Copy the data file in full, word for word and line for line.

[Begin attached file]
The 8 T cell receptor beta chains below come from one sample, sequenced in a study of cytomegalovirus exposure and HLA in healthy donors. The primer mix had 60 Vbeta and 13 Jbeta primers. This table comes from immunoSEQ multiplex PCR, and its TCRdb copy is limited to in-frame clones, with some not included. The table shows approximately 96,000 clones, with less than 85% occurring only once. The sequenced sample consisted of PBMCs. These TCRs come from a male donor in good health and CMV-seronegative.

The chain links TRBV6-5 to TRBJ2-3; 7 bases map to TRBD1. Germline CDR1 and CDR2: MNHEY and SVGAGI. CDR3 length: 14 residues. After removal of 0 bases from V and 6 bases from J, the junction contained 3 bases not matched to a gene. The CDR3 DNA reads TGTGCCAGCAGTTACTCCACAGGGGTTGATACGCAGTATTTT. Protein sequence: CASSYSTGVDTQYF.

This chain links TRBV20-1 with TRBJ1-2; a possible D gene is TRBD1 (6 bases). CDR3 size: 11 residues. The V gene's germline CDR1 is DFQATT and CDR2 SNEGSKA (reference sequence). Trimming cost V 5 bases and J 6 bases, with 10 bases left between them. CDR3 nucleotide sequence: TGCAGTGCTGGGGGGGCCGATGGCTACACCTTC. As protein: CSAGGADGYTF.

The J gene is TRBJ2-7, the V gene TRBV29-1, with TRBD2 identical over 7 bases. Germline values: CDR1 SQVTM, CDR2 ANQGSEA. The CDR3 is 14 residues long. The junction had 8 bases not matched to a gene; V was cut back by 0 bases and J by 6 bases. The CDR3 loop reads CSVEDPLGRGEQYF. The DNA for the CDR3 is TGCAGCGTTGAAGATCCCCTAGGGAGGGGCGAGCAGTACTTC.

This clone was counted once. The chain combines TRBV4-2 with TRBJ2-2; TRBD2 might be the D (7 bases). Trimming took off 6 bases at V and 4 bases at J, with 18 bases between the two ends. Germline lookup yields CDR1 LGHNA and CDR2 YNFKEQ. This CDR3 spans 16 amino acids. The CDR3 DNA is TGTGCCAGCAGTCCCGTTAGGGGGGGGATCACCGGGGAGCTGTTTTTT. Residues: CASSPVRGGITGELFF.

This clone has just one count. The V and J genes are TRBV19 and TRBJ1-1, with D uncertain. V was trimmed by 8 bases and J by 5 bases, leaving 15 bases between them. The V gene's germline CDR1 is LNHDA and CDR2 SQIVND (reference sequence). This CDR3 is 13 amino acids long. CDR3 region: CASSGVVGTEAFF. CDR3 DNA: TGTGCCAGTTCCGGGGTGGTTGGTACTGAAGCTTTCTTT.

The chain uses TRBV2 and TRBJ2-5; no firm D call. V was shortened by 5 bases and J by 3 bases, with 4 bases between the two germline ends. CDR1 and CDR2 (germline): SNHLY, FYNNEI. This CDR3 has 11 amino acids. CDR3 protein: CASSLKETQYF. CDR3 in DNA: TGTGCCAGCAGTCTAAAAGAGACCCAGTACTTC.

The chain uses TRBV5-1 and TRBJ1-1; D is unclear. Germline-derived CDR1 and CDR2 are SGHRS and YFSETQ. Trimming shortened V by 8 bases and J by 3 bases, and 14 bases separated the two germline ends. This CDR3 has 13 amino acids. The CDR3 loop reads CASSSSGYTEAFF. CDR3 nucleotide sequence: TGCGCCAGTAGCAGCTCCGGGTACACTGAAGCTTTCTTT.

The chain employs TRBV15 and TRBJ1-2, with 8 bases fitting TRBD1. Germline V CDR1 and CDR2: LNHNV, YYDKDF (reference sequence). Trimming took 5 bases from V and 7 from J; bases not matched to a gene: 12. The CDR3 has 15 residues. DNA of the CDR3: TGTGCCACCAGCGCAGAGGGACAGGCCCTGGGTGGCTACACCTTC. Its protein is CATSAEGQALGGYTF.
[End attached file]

The 8 T cell receptor beta chains below come from one sample, sequenced in a study of cytomegalovirus exposure and HLA in healthy donors. The primer mix had 60 Vbeta and 13 Jbeta primers. This table comes from immunoSEQ multiplex PCR, and its TCRdb copy is limited to in-frame clones, with some not included. The table shows approximately 96,000 clones, with less than 85% occurring only once. The sequenced sample consisted of PBMCs. These TCRs come from a male donor in good health and CMV-seronegative.

The chain links TRBV6-5 to TRBJ2-3; 7 bases map to TRBD1. Germline CDR1 and CDR2: MNHEY and SVGAGI. CDR3 length: 14 residues. After removal of 0 bases from V and 6 bases from J, the junction contained 3 bases not matched to a gene. The CDR3 DNA reads TGTGCCAGCAGTTACTCCACAGGGGTTGATACGCAGTATTTT. Protein sequence: CASSYSTGVDTQYF.

This chain links TRBV20-1 with TRBJ1-2; a possible D gene is TRBD1 (6 bases). CDR3 size: 11 residues. The V gene's germline CDR1 is DFQATT and CDR2 SNEGSKA (reference sequence). Trimming cost V 5 bases and J 6 bases, with 10 bases left between them. CDR3 nucleotide sequence: TGCAGTGCTGGGGGGGCCGATGGCTACACCTTC. As protein: CSAGGADGYTF.

The J gene is TRBJ2-7, the V gene TRBV29-1, with TRBD2 identical over 7 bases. Germline values: CDR1 SQVTM, CDR2 ANQGSEA. The CDR3 is 14 residues long. The junction had 8 bases not matched to a gene; V was cut back by 0 bases and J by 6 bases. The CDR3 loop reads CSVEDPLGRGEQYF. The DNA for the CDR3 is TGCAGCGTTGAAGATCCCCTAGGGAGGGGCGAGCAGTACTTC.

This clone was counted once. The chain combines TRBV4-2 with TRBJ2-2; TRBD2 might be the D (7 bases). Trimming took off 6 bases at V and 4 bases at J, with 18 bases between the two ends. Germline lookup yields CDR1 LGHNA and CDR2 YNFKEQ. This CDR3 spans 16 amino acids. The CDR3 DNA is TGTGCCAGCAGTCCCGTTAGGGGGGGGATCACCGGGGAGCTGTTTTTT. Residues: CASSPVRGGITGELFF.

This clone has just one count. The V and J genes are TRBV19 and TRBJ1-1, with D uncertain. V was trimmed by 8 bases and J by 5 bases, leaving 15 bases between them. The V gene's germline CDR1 is LNHDA and CDR2 SQIVND (reference sequence). This CDR3 is 13 amino acids long. CDR3 region: CASSGVVGTEAFF. CDR3 DNA: TGTGCCAGTTCCGGGGTGGTTGGTACTGAAGCTTTCTTT.

The chain uses TRBV2 and TRBJ2-5; no firm D call. V was shortened by 5 bases and J by 3 bases, with 4 bases between the two germline ends. CDR1 and CDR2 (germline): SNHLY, FYNNEI. This CDR3 has 11 amino acids. CDR3 protein: CASSLKETQYF. CDR3 in DNA: TGTGCCAGCAGTCTAAAAGAGACCCAGTACTTC.

The chain uses TRBV5-1 and TRBJ1-1; D is unclear. Germline-derived CDR1 and CDR2 are SGHRS and YFSETQ. Trimming shortened V by 8 bases and J by 3 bases, and 14 bases separated the two germline ends. This CDR3 has 13 amino acids. The CDR3 loop reads CASSSSGYTEAFF. CDR3 nucleotide sequence: TGCGCCAGTAGCAGCTCCGGGTACACTGAAGCTTTCTTT.

The chain employs TRBV15 and TRBJ1-2, with 8 bases fitting TRBD1. Germline V CDR1 and CDR2: LNHNV, YYDKDF (reference sequence). Trimming took 5 bases from V and 7 from J; bases not matched to a gene: 12. The CDR3 has 15 residues. DNA of the CDR3: TGTGCCACCAGCGCAGAGGGACAGGCCCTGGGTGGCTACACCTTC. Its protein is CATSAEGQALGGYTF.